Back pain is one of the most common reasons people take time off work, and it can cause a cycle of stress and fatigue that leads to further back problems. Often, the best way to break this cycle is to keep moving and stay active. This will help to strengthen the muscles around the spine and alleviate pressure on the nerves.

When you don’t move your body, the muscles start to break down and weaken, which in turn makes the pain worse. This leads to a vicious cycle where the pain causes stress and the stress causes more pain, making it hard to break out of. Instead of resting in bed, try getting up and moving your body every half hour or so. This can include a few minutes of stretching and/or exercise, or even just walking around the office.

Exercise will also increase your levels of endorphins, which are your body’s natural pain relief hormones. Try doing some low-impact exercises like walking, swimming or cycling. You can also try yoga or Pilates to build up the muscles in your core and back.

Remember that when you first start exercising, your back might feel sore, but this should go away a few minutes after you finish exercising. It’s important to start off slowly and gradually work your way up to doing more exercise each day.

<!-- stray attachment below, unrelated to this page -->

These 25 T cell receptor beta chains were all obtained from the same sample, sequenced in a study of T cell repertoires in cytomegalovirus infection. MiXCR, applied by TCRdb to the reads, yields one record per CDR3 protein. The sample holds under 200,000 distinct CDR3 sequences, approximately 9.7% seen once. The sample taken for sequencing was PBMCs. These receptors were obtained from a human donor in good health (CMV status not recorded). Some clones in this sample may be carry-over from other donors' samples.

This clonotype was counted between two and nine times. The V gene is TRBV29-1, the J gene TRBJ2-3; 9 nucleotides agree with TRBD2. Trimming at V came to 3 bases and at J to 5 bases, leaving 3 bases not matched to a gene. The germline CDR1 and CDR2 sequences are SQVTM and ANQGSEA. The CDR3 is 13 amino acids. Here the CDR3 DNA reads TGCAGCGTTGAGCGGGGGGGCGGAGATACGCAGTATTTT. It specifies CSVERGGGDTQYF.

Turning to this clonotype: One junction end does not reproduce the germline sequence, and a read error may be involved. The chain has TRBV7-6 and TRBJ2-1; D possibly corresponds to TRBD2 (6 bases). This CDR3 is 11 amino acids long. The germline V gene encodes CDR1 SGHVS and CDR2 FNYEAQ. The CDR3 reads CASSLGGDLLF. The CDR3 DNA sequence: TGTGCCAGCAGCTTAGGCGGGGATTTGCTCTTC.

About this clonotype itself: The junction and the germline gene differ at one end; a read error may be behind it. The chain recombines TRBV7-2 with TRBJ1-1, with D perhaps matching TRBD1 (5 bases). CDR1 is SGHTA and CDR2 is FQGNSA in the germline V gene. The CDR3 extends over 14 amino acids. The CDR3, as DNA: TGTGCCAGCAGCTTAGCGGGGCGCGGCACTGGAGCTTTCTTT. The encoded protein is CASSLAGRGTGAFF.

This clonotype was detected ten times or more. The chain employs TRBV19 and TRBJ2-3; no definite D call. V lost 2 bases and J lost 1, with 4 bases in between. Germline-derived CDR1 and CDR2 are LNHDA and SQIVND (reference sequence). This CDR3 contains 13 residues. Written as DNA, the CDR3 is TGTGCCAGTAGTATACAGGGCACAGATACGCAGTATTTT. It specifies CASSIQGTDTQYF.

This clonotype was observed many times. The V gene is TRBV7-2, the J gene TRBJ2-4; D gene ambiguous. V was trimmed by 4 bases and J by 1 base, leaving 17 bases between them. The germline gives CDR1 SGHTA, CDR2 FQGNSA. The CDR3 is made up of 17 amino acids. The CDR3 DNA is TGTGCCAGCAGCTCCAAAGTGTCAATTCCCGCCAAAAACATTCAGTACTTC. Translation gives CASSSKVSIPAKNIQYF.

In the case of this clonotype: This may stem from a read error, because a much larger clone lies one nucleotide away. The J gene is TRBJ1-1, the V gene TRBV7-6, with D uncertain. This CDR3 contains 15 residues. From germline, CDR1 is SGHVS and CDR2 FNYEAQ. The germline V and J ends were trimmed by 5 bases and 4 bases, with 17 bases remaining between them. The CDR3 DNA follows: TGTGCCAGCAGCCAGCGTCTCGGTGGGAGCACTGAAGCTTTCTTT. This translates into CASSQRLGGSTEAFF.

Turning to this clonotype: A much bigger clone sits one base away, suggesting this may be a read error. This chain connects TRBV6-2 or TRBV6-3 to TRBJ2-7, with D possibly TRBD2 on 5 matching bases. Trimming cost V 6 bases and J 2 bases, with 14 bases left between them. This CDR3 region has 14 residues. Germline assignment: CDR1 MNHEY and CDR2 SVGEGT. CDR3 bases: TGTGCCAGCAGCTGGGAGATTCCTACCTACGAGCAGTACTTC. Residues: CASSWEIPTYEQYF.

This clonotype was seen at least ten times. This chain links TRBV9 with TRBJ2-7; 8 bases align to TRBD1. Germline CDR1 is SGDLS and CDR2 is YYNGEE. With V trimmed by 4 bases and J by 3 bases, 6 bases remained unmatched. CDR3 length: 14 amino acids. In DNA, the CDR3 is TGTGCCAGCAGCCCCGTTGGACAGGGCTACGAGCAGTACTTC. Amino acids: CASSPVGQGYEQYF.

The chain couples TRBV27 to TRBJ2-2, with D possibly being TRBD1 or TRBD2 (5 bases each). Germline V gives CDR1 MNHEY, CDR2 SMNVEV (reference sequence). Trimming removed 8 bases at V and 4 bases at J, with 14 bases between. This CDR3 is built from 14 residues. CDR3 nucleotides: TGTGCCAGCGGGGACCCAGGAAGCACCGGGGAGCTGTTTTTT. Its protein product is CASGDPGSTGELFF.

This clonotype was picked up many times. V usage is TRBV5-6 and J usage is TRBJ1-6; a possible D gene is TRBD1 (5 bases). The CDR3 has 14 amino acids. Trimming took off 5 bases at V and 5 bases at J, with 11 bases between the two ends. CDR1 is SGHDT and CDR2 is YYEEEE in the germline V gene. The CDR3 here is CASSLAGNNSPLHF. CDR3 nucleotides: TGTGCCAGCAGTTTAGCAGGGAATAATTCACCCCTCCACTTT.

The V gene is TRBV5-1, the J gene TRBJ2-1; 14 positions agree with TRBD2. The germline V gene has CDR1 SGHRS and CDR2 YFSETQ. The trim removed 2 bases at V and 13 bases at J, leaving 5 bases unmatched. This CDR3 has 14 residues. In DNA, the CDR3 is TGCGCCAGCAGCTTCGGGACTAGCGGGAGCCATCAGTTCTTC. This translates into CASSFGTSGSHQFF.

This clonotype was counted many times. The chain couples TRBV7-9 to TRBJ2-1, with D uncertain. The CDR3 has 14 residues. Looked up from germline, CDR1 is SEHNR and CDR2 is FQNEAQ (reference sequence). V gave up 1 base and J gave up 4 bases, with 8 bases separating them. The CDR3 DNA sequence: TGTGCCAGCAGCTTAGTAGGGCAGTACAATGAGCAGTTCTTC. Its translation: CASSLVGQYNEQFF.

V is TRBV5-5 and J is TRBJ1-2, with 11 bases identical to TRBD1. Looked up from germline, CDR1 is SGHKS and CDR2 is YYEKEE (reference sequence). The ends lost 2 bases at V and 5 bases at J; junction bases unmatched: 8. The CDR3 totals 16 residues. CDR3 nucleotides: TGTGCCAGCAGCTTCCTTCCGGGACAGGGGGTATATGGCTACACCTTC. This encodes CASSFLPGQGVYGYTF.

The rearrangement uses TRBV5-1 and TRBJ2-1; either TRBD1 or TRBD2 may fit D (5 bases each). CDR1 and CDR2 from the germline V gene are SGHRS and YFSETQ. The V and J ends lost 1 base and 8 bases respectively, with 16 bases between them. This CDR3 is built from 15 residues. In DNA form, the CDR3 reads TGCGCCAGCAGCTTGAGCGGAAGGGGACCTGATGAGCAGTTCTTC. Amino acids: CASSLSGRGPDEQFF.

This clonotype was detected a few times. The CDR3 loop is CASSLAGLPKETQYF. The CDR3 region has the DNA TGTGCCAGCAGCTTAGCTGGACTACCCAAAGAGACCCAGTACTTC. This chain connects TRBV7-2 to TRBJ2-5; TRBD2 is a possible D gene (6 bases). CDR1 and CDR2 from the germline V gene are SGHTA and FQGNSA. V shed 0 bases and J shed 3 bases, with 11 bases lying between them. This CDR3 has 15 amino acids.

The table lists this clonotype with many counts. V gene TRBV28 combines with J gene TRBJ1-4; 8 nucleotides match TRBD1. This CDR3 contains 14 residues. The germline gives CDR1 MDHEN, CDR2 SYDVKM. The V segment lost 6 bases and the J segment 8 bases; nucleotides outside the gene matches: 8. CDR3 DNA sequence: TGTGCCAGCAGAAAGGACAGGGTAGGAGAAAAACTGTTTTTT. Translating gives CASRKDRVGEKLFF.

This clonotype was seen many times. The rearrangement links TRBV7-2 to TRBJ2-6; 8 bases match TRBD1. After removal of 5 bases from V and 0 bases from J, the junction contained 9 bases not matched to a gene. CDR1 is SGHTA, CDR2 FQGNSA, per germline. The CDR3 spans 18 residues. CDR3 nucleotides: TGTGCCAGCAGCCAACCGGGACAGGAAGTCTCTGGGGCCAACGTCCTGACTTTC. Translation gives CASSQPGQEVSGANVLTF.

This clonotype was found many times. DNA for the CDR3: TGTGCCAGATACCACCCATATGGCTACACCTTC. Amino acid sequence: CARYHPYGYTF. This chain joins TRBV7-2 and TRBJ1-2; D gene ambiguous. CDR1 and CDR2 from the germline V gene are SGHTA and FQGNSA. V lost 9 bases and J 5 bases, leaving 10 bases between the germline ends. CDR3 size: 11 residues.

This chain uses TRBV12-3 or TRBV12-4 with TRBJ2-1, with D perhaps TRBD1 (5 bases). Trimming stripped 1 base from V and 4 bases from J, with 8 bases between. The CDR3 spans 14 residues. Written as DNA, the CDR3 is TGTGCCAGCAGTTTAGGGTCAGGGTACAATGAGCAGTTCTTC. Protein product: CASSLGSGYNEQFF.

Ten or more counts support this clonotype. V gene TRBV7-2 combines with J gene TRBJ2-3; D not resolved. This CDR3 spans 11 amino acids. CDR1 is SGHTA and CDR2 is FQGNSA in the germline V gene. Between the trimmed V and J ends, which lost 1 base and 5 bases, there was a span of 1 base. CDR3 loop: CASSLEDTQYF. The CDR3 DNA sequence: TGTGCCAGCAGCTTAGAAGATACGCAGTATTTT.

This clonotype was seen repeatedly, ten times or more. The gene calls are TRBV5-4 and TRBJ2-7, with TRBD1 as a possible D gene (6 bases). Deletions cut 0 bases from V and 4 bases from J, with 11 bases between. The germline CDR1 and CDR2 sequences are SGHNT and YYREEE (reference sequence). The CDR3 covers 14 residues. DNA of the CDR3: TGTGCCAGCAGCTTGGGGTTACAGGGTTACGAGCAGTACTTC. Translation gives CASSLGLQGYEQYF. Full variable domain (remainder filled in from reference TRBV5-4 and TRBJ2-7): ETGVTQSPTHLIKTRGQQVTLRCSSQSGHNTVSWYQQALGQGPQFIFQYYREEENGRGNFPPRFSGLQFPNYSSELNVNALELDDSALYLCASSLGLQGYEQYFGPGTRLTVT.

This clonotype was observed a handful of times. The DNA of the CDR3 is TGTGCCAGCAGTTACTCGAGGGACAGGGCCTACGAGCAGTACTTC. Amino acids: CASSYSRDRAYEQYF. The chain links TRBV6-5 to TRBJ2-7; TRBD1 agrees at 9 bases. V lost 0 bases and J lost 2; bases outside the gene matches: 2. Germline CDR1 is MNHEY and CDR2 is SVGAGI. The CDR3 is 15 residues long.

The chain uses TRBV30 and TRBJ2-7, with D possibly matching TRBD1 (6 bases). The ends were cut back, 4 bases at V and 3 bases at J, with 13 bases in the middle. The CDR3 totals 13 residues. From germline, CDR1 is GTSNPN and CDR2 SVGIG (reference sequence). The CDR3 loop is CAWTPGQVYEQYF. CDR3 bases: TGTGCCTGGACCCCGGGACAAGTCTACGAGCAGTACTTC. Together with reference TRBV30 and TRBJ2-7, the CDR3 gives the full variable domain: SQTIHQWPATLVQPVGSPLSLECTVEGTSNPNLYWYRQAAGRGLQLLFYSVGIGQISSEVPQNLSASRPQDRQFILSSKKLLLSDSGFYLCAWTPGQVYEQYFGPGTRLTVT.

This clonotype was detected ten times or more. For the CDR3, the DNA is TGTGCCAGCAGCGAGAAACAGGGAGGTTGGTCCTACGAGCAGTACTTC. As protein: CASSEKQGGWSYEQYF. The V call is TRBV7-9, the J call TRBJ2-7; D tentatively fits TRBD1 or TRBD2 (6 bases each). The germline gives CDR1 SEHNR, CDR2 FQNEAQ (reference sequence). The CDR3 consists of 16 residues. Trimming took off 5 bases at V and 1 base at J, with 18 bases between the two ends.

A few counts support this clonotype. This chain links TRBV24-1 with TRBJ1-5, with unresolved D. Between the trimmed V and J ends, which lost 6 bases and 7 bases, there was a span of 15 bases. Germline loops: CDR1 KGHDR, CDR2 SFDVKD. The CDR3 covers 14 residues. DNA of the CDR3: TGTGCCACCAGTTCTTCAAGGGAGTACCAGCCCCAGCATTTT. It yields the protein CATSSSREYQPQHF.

If you do suffer from back pain that doesn’t go away, you can visit a physical therapist or chiropractor to learn different methods of massage and manipulation. This type of treatment will help to loosen up your tight muscles and reactivate the muscles that have become weakened due to the chronic pain.

Take a Break

Back pain can be caused by injuries like a pulled muscle, but it is also often a sign of medical conditions such as herniated discs, sciatic nerves or inflammatory arthritis. While many back problems improve within a few weeks, some last longer or keep coming back. Here are some everyday changes that can prevent back pain from recurring.